Memorial Day In Belmont, 2018: In Words and Photos

Photo: Larry and Janet MacDonald salute the flag as it passes by on Memorial Day 2018 in Belmont on Monday, May 28.

It was a drizzling and cool Memorial Day as Belmont prepared to honor residents who made the ultimate sacrifice to preserve the freedoms and protect the citizens of the country.

Despite the weather and the long holiday weekend that signals the unofficial start of summer, residents came out to watch their veteran neighbors, the High and Middle schools marching band,  trucks, the police and fire department, town and state officials and seemingly every kid between four and eight left in town march from Cushing Square, down Trapelo Road and Belmont Street to Grove Street and on to the Belmont Cemetery for the annual service to remember the honored dead.

Speaking for the town, Selectmen Chair Adam Dash noted that the world will mark in November the centennial of the armistice ending the First World War, the “War to End All Wars.” After facing industrial war with poison gas and mechanized killing with airplanes, submarines, tanks and machine guns, it was felt at the time “that no future men and women would have to live through it again,” Dash recalled.

But rather than finalizing conflict, World War I “was the precursor to an even greater conflict a generation later, as well as the numerous other conflicts around the globe over the past 100 years.”

But while peoples have fought peoples since time began, “[w]e have shown the ability to follow the biblical command of Isaiah to turn swords into plowshares and spears into pruning hooks … We have turned airplanes into civilian modes of travel. We have used submarines to scientifically explore the ocean depths. While we have waged wars, we have also used diplomacy to prevent wars.”

“It is up to us, who are living right now, to create that utopia dreamt of a century ago by soldiers trapped in trenches year upon year. Sustained peace would be the ultimate gift to those soldiers of yore who made the ultimate sacrifice. We are up to the task if we simply want to make it happen.”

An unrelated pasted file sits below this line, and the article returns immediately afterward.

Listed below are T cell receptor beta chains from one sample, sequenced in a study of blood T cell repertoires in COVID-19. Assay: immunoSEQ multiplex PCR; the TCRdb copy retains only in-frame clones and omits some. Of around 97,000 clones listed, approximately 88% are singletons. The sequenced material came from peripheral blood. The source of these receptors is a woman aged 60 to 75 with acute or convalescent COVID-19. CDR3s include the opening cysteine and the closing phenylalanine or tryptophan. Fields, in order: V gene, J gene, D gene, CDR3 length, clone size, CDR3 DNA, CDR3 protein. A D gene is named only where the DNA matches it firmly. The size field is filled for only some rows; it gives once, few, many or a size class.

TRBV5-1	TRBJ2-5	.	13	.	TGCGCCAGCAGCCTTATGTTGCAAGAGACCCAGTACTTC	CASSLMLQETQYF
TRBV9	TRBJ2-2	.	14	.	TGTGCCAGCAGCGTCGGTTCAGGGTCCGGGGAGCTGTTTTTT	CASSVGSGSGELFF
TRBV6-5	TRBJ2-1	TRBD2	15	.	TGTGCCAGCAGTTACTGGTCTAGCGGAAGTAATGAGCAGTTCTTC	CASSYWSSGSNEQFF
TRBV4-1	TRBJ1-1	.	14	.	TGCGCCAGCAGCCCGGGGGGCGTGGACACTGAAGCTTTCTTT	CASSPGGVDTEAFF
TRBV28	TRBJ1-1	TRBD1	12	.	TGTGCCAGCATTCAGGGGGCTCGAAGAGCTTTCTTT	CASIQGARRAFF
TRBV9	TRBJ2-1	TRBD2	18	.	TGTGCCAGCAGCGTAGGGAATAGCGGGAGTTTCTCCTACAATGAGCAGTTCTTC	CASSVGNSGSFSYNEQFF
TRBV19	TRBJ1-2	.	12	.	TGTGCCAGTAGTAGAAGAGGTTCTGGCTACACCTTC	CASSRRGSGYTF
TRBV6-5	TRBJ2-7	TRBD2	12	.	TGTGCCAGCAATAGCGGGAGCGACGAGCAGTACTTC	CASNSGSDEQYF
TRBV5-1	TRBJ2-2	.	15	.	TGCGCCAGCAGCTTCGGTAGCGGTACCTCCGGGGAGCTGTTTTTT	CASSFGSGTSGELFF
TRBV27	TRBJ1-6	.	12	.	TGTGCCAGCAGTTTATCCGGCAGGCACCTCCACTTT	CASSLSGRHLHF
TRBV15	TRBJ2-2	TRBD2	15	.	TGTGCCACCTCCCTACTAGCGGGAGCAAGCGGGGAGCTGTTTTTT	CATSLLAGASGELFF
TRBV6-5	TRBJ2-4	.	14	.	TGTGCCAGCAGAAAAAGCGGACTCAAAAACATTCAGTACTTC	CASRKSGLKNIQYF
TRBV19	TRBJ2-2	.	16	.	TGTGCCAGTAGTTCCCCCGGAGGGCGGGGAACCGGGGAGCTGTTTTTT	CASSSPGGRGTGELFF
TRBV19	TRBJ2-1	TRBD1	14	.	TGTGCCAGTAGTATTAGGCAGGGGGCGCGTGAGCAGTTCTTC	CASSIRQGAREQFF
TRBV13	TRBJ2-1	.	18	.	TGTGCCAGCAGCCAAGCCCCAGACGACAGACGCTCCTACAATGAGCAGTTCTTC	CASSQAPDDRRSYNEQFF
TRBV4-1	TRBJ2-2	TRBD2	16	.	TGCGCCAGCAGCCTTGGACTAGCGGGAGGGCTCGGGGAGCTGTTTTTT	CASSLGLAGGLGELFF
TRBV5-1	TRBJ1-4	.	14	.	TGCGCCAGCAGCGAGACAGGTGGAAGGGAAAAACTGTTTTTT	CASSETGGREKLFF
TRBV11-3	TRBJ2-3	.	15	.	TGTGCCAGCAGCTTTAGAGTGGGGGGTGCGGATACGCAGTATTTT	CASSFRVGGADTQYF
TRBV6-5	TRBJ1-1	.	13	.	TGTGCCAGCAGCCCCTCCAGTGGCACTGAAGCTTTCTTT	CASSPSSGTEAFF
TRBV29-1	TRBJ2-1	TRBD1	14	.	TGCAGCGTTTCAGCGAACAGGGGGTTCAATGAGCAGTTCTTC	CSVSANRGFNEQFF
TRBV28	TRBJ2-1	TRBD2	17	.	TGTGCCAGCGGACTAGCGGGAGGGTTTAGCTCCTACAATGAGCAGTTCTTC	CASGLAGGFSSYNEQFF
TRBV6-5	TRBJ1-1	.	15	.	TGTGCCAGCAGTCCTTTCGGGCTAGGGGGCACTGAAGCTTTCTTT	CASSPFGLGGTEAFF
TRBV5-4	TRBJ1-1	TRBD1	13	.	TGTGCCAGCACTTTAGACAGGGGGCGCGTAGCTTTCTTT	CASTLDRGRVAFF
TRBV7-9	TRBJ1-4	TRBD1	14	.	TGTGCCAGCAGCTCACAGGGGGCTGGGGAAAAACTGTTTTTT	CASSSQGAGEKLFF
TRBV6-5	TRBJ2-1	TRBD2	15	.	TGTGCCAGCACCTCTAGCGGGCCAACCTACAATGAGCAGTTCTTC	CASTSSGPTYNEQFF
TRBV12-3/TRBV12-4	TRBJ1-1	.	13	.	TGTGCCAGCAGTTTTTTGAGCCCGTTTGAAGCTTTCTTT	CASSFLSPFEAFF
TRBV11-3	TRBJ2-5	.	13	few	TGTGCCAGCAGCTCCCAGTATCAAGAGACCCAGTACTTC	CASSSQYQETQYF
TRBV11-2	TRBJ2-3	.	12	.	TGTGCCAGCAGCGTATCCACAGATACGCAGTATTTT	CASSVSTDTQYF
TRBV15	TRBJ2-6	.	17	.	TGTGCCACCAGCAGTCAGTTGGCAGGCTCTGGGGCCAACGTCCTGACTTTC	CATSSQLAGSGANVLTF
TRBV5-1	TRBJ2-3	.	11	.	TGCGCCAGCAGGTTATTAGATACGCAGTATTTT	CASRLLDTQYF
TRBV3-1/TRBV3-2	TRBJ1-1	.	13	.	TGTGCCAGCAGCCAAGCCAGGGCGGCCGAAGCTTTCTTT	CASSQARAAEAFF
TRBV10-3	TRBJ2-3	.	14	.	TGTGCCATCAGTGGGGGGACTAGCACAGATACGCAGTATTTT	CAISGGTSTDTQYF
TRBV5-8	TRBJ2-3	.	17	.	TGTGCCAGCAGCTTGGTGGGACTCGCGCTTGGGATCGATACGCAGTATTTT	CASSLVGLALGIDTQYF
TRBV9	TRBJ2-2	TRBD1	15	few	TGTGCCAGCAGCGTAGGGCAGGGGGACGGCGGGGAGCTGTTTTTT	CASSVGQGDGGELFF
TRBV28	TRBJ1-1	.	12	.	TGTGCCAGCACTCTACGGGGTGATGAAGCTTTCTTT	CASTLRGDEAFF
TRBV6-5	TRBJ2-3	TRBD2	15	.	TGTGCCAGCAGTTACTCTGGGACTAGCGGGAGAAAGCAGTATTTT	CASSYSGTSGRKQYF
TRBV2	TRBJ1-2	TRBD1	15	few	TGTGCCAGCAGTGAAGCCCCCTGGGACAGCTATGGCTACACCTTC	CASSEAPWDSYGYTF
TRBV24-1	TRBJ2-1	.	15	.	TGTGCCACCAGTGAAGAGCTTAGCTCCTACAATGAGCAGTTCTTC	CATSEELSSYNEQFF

“We remember that they rest in peace so we can live in peace,” said Dash.

The day’s keynote speaker, Belmont Board of Library Trustee Elaine Alligood, was one of the few women honored to be the main speaker at the service. She spoke how over a quarter century working as a Veterans Administration Librarian, veterans “have taught me way more than I can ever claim to have done for them. Each veteran – more than 21 million in the US including 2 million female vets – “has a unique journey back to their world, often compelling, instructive, and complicated.”

Alligood highlighted two veterans she got to know on their journeys. One was convinced he was going to die from an intestinal condition he didn’t have. She drew him out of his shell by finding material in the library related to his Ph.D. in Russian Literature. The vet soon began telling her a story that as an intelligence officer during the invasion of Grenada in 1983, he believed his faulty analysis led to the death of 19 soldiers, “each death weighed on him even now, decades later.”  

“He simply could not forgive himself even though he’d done his job. [He] taught me about the almost unendurable burden of a soldier’s commitment to his brothers in arms; the awful and powerful affliction he couldn’t shake at their loss,” said Alligood.

The other veteran was in recovery and on probation, “endur[ing] much, and lost much, during combat and once home, he couldn’t stop remembering and re-living it. His experiences fueled his unfocused rage, and his addiction. All utterly de-railing his life plans, destroying his relationships, landing him in a world of consequences.”  

Alligood saw that the vet was diligently trying to re-build his life, repair his relationships, and make amends to his fractured family so took him in a VA work-therapy program. He showed up in her dusty basement library, “enthusiastically re-organized and re-shelved our old, pre-digital print journal collection without a complaint.” When he asked Alligood to write a letter to his probation officer documenting the work he was doing, “I realized then, the depth of his dedication to his road back. [He]. knew it was long and tedious, yet central to his journey, and he was not stopping.”

“[He] taught me about forgiveness and endurance, acceptance, the power of commitment and hope; no matter how long or bumpy the road back home might be, he was committed to the journey,” said Alligood. 

“Here’s to all our Veterans, all you’ve sacrificed, all you’ve given and done, for all of us, all across America. Thank you for your service, and Godspeed on your journey,” she said.